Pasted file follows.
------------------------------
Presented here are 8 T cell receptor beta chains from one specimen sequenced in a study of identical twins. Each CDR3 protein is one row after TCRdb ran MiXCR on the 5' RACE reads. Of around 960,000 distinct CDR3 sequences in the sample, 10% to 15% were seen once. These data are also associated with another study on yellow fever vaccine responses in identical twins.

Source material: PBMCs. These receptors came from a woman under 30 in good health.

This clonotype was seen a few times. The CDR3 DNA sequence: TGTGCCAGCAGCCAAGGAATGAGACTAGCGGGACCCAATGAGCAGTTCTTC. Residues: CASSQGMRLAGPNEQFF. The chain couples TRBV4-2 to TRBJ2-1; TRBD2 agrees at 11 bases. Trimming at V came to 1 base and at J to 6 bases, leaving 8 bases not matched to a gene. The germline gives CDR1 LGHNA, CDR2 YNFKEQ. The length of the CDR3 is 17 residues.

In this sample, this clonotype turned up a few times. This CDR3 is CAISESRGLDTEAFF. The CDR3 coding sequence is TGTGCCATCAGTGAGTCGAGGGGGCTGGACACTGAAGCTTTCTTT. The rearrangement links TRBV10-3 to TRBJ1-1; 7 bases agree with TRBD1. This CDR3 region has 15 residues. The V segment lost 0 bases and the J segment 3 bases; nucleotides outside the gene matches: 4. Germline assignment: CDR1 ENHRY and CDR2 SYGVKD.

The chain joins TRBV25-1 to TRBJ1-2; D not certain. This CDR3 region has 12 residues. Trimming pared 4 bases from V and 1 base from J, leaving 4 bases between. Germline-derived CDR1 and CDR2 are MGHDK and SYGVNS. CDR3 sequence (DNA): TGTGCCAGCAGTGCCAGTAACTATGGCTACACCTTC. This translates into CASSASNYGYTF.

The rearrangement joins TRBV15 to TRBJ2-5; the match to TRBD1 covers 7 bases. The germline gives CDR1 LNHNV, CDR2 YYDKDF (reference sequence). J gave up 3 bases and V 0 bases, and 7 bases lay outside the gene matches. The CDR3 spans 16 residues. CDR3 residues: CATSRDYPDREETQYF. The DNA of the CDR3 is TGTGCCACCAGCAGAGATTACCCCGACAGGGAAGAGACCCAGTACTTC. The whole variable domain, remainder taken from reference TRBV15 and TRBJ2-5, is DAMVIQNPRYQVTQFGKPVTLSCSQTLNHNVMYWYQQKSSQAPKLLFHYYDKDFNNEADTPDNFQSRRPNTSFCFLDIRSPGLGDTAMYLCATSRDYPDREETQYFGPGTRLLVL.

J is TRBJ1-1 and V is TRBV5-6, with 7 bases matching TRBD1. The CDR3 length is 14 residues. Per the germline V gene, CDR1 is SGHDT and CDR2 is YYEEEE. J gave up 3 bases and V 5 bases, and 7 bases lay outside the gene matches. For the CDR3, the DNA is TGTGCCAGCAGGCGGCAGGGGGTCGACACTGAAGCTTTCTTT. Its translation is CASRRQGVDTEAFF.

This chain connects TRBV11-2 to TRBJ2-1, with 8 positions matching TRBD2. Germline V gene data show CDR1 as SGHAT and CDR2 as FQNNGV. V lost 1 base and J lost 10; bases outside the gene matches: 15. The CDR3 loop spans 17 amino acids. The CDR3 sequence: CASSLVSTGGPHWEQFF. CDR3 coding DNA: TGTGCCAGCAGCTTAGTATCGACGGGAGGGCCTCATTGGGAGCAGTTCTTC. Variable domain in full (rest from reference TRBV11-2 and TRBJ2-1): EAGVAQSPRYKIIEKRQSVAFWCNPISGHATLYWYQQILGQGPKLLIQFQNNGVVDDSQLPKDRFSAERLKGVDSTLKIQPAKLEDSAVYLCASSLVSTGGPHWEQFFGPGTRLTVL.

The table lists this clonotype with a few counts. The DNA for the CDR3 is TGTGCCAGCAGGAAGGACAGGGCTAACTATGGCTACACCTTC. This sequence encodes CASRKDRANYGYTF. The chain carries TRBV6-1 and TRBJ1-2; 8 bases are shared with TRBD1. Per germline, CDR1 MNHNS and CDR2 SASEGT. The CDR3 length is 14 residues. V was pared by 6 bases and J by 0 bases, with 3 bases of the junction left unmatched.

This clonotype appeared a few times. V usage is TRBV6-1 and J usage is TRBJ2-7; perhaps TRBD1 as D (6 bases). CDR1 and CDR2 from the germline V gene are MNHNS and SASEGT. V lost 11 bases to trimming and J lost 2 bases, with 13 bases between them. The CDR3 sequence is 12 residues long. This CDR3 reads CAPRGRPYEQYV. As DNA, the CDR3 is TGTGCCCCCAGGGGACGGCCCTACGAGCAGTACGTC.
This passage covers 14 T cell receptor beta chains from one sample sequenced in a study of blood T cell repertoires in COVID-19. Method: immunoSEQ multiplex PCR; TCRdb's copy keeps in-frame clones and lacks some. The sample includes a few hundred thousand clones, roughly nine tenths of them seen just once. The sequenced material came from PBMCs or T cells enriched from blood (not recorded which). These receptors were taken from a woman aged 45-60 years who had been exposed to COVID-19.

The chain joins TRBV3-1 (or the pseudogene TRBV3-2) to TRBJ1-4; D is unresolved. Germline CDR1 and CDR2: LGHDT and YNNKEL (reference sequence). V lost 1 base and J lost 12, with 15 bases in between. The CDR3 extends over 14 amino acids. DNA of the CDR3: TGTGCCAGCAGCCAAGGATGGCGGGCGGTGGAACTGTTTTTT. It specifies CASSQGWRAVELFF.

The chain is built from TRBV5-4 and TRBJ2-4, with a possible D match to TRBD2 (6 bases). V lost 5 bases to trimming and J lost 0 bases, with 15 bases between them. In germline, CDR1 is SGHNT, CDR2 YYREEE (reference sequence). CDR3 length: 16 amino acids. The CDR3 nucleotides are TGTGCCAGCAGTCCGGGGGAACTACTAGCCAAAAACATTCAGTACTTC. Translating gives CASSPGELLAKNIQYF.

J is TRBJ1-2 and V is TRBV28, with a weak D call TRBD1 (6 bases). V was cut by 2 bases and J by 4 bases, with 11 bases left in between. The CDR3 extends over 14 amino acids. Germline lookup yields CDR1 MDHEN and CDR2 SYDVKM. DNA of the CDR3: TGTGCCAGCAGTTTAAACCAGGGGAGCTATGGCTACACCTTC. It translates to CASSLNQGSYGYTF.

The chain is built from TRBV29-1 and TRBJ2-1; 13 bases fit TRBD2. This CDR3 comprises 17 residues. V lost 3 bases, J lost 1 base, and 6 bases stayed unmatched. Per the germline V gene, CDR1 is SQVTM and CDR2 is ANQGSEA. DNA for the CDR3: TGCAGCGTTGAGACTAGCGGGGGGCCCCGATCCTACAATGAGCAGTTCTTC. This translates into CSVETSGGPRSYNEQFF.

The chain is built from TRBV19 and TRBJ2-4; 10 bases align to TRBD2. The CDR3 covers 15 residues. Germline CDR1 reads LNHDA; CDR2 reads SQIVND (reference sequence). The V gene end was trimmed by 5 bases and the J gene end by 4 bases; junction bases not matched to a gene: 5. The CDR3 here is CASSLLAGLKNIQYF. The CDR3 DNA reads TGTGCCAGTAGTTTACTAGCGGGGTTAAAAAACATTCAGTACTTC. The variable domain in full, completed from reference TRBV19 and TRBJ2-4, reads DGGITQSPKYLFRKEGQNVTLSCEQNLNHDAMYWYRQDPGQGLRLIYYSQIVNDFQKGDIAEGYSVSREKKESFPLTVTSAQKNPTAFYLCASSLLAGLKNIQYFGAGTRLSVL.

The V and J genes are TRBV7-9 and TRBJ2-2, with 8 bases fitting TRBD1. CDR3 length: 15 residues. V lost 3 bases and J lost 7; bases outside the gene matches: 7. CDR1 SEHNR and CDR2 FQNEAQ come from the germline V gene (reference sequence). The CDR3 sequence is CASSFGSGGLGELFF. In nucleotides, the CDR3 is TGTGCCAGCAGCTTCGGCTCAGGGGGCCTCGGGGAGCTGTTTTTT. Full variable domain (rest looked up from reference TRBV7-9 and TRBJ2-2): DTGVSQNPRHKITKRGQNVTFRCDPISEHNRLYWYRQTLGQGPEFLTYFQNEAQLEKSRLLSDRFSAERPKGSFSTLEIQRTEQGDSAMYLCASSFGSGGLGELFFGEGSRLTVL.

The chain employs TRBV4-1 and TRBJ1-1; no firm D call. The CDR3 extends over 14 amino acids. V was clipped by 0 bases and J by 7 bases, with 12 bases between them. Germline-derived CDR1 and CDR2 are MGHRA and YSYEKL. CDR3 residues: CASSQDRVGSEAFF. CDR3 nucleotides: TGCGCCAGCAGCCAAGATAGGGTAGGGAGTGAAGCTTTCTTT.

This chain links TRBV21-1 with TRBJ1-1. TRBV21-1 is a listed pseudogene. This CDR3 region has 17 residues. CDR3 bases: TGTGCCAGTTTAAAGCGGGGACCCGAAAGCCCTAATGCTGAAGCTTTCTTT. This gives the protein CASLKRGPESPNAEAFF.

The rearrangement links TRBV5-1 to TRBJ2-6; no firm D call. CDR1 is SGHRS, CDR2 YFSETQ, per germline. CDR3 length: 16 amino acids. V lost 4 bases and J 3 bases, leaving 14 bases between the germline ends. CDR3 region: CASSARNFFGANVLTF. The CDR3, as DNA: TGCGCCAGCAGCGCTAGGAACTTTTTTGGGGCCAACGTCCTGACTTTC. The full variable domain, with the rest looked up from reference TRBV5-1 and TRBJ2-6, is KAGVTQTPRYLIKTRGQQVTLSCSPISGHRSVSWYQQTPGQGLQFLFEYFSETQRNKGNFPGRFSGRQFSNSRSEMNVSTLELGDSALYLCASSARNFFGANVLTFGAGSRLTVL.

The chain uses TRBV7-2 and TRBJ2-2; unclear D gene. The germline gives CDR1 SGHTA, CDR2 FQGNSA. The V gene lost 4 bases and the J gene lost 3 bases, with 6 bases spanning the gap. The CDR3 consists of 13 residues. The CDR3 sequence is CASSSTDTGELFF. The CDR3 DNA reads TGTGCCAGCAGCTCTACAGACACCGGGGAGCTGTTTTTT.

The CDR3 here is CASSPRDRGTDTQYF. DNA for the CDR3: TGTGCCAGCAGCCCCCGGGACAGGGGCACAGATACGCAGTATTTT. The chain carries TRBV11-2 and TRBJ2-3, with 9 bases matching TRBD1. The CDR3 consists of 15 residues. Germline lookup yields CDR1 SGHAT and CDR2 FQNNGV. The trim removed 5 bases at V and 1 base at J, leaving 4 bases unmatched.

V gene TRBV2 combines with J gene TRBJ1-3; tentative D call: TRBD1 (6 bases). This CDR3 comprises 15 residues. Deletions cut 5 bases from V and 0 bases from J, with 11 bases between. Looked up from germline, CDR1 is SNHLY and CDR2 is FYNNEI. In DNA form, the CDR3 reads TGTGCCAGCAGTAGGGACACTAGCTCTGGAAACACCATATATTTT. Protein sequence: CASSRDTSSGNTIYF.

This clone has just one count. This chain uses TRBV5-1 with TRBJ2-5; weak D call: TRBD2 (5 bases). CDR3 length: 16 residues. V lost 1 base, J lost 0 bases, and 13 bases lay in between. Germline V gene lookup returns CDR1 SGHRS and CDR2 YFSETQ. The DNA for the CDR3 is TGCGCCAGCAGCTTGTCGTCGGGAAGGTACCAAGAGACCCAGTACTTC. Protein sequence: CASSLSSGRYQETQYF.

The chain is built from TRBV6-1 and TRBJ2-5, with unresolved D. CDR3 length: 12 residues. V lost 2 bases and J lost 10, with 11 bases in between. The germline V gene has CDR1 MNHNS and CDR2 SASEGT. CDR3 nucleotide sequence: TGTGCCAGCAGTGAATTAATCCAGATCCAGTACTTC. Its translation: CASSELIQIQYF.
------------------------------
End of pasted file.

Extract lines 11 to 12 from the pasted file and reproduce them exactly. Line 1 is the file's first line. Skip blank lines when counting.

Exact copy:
This passage covers 14 T cell receptor beta chains from one sample sequenced in a study of blood T cell repertoires in COVID-19. Method: immunoSEQ multiplex PCR; TCRdb's copy keeps in-frame clones and lacks some. The sample includes a few hundred thousand clones, roughly nine tenths of them seen just once. The sequenced material came from PBMCs or T cells enriched from blood (not recorded which). These receptors were taken from a woman aged 45-60 years who had been exposed to COVID-19.

The chain joins TRBV3-1 (or the pseudogene TRBV3-2) to TRBJ1-4; D is unresolved. Germline CDR1 and CDR2: LGHDT and YNNKEL (reference sequence). V lost 1 base and J lost 12, with 15 bases in between. The CDR3 extends over 14 amino acids. DNA of the CDR3: TGTGCCAGCAGCCAAGGATGGCGGGCGGTGGAACTGTTTTTT. It specifies CASSQGWRAVELFF.